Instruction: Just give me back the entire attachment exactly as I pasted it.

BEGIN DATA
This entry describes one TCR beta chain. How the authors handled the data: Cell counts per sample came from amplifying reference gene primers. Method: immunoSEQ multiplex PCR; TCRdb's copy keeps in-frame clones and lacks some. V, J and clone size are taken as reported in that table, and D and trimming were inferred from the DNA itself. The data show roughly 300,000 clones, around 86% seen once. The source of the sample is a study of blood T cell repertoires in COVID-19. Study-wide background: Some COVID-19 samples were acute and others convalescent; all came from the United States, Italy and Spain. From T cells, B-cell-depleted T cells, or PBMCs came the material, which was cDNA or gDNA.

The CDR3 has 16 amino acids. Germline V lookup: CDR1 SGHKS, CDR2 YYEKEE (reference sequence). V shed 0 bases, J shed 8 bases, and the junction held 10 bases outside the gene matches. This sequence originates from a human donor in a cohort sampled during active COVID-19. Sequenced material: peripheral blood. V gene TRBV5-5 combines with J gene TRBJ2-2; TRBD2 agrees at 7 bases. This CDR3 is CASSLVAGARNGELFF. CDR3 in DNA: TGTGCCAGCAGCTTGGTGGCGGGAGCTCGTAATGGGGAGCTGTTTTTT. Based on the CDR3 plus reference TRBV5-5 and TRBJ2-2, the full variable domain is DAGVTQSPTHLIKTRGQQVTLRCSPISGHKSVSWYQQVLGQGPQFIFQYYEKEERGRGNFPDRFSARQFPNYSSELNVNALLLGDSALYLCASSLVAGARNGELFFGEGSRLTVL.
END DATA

This entry describes one TCR beta chain. How the authors handled the data: Cell counts per sample came from amplifying reference gene primers. Method: immunoSEQ multiplex PCR; TCRdb's copy keeps in-frame clones and lacks some. V, J and clone size are taken as reported in that table, and D and trimming were inferred from the DNA itself. The data show roughly 300,000 clones, around 86% seen once. The source of the sample is a study of blood T cell repertoires in COVID-19. Study-wide background: Some COVID-19 samples were acute and others convalescent; all came from the United States, Italy and Spain. From T cells, B-cell-depleted T cells, or PBMCs came the material, which was cDNA or gDNA.

The CDR3 has 16 amino acids. Germline V lookup: CDR1 SGHKS, CDR2 YYEKEE (reference sequence). V shed 0 bases, J shed 8 bases, and the junction held 10 bases outside the gene matches. This sequence originates from a human donor in a cohort sampled during active COVID-19. Sequenced material: peripheral blood. V gene TRBV5-5 combines with J gene TRBJ2-2; TRBD2 agrees at 7 bases. This CDR3 is CASSLVAGARNGELFF. CDR3 in DNA: TGTGCCAGCAGCTTGGTGGCGGGAGCTCGTAATGGGGAGCTGTTTTTT. Based on the CDR3 plus reference TRBV5-5 and TRBJ2-2, the full variable domain is DAGVTQSPTHLIKTRGQQVTLRCSPISGHKSVSWYQQVLGQGPQFIFQYYEKEERGRGNFPDRFSARQFPNYSSELNVNALLLGDSALYLCASSLVAGARNGELFFGEGSRLTVL.